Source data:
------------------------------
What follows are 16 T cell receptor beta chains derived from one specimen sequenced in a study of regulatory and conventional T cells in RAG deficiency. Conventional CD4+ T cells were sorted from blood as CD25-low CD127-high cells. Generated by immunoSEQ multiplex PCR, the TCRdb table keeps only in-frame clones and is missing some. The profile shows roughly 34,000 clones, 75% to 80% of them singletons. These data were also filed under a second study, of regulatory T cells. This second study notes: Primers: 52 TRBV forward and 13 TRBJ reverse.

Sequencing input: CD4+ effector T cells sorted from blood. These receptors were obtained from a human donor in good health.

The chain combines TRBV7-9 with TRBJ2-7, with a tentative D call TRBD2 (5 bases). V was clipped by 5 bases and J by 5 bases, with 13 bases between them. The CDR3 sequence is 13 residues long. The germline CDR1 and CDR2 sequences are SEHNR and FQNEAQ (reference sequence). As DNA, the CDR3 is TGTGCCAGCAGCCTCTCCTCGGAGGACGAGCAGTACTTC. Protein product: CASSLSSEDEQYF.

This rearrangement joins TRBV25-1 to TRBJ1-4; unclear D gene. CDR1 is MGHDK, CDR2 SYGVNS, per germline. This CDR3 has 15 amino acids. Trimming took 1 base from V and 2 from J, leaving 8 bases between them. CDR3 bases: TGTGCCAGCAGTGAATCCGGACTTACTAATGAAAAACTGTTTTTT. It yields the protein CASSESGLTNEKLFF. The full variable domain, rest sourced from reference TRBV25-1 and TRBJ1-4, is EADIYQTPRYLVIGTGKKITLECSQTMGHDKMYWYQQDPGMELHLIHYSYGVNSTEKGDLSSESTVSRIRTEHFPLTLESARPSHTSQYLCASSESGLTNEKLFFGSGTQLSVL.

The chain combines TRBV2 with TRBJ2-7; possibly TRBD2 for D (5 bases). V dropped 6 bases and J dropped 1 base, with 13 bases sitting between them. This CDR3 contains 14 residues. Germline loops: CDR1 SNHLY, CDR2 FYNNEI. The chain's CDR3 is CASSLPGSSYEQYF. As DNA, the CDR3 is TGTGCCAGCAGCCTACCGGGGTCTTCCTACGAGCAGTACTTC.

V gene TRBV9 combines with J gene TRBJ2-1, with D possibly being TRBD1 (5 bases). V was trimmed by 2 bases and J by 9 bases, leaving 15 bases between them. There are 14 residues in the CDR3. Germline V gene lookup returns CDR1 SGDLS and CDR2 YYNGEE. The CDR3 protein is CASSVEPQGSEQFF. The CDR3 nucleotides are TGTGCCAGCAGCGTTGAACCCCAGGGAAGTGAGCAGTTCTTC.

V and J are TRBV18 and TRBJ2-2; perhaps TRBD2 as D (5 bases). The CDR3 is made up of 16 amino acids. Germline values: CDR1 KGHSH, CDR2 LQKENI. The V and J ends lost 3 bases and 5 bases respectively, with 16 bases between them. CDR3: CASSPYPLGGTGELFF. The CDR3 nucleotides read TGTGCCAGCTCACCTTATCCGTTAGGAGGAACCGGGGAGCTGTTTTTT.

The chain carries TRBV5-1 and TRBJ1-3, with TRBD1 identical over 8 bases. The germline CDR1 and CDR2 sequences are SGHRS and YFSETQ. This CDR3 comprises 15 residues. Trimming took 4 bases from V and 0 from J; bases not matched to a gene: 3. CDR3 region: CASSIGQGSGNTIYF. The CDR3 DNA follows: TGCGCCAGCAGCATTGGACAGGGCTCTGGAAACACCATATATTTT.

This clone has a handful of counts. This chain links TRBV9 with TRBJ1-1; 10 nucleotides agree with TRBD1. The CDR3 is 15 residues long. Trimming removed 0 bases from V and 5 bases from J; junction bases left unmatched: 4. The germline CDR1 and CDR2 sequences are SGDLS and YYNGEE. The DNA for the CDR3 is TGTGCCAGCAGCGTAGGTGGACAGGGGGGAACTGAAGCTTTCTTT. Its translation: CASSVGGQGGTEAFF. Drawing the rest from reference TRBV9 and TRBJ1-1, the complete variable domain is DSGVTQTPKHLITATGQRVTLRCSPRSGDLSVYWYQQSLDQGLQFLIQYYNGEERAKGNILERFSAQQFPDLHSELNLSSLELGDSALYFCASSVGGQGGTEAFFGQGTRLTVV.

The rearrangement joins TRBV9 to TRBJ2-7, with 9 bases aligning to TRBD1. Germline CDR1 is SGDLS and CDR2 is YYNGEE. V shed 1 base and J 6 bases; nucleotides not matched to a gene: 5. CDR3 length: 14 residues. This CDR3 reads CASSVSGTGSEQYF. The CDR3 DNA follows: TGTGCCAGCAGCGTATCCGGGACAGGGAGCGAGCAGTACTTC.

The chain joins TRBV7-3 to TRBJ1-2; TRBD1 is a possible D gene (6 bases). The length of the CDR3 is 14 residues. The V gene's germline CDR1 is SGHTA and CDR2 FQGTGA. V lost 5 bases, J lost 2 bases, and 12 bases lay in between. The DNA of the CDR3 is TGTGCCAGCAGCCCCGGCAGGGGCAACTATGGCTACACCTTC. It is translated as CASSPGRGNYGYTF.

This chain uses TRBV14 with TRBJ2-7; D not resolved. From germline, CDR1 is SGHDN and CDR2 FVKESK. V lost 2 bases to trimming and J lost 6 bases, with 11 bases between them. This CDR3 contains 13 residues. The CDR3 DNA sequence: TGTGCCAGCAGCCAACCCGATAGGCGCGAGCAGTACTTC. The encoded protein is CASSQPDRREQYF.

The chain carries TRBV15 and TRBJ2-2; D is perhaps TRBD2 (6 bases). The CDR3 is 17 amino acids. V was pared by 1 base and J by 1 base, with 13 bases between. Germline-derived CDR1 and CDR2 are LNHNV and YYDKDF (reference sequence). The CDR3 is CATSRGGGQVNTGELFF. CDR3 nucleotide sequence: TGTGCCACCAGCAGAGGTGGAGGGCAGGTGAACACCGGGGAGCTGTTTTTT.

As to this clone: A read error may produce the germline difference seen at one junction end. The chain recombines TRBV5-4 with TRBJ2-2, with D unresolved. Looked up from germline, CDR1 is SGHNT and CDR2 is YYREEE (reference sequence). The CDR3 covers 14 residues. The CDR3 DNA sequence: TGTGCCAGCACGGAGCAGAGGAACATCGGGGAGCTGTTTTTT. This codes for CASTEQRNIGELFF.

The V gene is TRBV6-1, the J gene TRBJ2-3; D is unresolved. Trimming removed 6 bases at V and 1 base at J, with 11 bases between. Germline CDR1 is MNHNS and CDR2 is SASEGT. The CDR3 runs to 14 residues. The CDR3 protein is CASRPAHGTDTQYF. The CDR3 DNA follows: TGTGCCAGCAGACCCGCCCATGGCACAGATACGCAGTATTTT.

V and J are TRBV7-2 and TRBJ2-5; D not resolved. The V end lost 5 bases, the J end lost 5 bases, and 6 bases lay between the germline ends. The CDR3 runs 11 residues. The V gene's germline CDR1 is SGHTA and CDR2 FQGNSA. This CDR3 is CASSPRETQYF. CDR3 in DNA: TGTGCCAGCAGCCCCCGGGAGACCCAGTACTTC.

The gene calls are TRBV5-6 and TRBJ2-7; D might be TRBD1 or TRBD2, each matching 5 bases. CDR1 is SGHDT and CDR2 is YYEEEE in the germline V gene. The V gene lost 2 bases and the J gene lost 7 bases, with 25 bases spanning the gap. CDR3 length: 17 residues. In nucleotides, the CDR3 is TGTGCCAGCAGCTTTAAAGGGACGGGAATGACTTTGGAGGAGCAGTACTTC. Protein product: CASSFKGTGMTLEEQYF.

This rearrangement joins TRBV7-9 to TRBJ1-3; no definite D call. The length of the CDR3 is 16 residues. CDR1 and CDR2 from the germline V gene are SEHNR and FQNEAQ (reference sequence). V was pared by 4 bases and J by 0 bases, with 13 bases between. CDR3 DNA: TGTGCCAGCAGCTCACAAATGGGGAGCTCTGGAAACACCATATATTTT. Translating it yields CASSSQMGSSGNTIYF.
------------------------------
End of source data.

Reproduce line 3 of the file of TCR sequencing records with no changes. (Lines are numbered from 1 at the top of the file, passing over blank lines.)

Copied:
The chain combines TRBV7-9 with TRBJ2-7, with a tentative D call TRBD2 (5 bases). V was clipped by 5 bases and J by 5 bases, with 13 bases between them. The CDR3 sequence is 13 residues long. The germline CDR1 and CDR2 sequences are SEHNR and FQNEAQ (reference sequence). As DNA, the CDR3 is TGTGCCAGCAGCCTCTCCTCGGAGGACGAGCAGTACTTC. Protein product: CASSLSSEDEQYF.